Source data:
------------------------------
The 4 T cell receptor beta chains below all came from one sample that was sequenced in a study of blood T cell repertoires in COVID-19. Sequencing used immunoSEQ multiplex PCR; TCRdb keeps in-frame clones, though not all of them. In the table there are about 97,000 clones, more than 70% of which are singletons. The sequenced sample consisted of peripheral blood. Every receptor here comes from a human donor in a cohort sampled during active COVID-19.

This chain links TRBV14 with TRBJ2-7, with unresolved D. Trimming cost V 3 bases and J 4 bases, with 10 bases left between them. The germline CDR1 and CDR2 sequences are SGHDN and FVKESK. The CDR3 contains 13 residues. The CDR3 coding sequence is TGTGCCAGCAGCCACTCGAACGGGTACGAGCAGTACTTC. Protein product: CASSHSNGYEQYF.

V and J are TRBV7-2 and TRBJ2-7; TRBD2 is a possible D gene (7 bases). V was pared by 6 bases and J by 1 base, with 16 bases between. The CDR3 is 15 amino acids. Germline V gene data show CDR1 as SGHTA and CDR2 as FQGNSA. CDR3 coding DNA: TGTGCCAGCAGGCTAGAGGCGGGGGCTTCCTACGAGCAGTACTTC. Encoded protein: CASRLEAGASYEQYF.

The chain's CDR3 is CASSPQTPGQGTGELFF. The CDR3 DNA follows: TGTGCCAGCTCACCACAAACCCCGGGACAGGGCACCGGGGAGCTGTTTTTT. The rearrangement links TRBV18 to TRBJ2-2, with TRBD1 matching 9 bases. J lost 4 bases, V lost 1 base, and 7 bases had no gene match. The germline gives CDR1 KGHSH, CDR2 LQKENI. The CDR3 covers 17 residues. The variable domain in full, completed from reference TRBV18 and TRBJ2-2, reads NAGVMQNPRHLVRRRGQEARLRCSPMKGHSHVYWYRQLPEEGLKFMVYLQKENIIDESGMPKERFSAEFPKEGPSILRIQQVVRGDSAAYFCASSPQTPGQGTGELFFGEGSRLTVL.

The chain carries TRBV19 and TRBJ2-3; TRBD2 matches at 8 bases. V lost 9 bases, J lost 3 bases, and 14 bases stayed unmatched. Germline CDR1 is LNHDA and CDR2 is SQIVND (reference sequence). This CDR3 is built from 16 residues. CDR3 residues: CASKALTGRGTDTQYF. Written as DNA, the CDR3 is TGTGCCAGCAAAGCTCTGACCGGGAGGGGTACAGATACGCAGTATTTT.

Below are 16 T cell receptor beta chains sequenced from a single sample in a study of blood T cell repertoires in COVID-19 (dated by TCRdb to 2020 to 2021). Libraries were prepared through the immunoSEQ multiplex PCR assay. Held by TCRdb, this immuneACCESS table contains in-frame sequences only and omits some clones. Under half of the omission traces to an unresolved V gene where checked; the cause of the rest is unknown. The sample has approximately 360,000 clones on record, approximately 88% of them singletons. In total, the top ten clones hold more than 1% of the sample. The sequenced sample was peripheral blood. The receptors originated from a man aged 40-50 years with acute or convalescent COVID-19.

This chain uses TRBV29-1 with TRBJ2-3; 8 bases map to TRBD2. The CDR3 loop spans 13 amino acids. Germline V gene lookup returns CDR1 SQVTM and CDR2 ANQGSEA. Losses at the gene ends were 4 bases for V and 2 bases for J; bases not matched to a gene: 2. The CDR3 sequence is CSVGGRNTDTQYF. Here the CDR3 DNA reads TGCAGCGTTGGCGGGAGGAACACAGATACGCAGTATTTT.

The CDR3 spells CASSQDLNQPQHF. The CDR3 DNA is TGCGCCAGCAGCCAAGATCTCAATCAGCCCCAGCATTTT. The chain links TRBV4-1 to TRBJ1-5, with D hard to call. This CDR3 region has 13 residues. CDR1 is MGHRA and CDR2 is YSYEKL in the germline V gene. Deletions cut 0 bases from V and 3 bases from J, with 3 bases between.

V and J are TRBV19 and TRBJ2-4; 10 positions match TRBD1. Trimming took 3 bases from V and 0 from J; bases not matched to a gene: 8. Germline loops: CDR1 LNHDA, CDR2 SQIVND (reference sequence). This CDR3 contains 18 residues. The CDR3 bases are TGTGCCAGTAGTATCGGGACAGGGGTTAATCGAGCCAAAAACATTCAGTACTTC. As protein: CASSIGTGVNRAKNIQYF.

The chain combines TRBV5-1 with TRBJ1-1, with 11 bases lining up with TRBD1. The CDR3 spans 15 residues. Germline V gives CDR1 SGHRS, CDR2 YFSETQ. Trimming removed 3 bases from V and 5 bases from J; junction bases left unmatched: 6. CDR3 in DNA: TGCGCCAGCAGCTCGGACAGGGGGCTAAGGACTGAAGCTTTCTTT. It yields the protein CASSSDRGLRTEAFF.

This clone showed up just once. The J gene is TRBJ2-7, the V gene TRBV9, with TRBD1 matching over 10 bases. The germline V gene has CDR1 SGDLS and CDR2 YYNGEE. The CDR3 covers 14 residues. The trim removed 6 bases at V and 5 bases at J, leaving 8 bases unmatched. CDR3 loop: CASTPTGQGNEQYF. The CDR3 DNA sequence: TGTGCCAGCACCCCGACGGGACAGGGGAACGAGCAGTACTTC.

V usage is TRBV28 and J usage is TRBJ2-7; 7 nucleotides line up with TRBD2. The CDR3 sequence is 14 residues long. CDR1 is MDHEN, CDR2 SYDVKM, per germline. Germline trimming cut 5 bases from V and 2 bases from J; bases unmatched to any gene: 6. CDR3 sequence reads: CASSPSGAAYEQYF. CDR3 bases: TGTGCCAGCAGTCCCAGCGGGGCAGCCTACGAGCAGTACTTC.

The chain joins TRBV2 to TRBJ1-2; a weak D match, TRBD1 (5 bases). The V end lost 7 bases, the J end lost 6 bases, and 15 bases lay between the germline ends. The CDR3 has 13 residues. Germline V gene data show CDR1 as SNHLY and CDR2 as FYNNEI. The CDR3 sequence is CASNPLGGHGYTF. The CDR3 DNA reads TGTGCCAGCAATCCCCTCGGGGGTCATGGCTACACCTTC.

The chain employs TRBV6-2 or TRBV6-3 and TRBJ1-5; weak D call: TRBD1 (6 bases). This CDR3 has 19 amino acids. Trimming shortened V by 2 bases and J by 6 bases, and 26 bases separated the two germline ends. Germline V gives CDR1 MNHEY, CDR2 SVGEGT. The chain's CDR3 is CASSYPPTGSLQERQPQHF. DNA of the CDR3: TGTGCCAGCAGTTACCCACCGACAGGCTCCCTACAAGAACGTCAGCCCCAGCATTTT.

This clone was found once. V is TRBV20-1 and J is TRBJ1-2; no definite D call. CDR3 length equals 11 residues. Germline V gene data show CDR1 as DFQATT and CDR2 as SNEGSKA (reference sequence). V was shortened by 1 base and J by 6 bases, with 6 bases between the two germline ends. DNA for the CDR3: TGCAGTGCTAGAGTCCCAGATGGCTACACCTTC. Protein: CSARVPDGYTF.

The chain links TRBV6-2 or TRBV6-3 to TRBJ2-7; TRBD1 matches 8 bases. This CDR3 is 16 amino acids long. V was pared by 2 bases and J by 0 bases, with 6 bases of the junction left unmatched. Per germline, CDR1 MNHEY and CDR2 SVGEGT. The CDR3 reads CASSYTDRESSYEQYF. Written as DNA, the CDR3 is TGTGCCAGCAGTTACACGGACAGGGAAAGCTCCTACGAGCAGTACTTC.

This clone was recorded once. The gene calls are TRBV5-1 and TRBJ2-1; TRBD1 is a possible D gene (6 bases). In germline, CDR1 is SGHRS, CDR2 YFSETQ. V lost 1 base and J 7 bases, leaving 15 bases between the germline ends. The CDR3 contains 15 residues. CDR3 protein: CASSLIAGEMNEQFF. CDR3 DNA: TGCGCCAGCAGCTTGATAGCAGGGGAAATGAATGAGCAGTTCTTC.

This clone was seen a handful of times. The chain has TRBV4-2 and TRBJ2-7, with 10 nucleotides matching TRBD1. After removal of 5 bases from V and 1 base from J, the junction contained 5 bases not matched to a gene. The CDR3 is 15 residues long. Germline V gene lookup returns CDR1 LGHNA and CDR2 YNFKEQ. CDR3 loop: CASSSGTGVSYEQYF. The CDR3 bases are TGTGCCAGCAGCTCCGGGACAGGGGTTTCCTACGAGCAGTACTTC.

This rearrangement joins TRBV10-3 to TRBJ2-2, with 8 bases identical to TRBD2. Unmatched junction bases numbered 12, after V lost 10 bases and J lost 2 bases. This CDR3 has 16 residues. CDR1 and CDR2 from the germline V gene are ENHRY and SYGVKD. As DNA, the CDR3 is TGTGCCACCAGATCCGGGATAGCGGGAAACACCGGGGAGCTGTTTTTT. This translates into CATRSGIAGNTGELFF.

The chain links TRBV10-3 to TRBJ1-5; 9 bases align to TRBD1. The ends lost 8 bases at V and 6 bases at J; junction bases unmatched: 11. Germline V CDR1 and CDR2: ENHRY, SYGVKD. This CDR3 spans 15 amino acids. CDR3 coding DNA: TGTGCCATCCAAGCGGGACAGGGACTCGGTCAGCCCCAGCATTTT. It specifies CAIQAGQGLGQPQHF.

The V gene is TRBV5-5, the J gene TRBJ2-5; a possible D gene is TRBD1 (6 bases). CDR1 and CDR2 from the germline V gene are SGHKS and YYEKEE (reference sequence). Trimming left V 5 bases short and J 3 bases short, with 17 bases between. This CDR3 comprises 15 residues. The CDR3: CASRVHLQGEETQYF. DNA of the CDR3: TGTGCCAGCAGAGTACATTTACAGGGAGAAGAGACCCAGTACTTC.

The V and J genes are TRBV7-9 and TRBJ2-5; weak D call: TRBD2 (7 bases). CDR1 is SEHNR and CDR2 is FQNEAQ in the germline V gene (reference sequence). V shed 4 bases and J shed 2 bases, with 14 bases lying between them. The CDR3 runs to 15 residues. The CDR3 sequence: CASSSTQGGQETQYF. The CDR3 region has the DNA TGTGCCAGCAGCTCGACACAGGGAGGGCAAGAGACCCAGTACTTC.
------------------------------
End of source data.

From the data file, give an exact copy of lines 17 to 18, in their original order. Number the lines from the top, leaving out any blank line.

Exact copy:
This clone was recorded once. The gene calls are TRBV5-1 and TRBJ2-1; TRBD1 is a possible D gene (6 bases). In germline, CDR1 is SGHRS, CDR2 YFSETQ. V lost 1 base and J 7 bases, leaving 15 bases between the germline ends. The CDR3 contains 15 residues. CDR3 protein: CASSLIAGEMNEQFF. CDR3 DNA: TGCGCCAGCAGCTTGATAGCAGGGGAAATGAATGAGCAGTTCTTC.

This clone was seen a handful of times. The chain has TRBV4-2 and TRBJ2-7, with 10 nucleotides matching TRBD1. After removal of 5 bases from V and 1 base from J, the junction contained 5 bases not matched to a gene. The CDR3 is 15 residues long. Germline V gene lookup returns CDR1 LGHNA and CDR2 YNFKEQ. CDR3 loop: CASSSGTGVSYEQYF. The CDR3 bases are TGTGCCAGCAGCTCCGGGACAGGGGTTTCCTACGAGCAGTACTTC.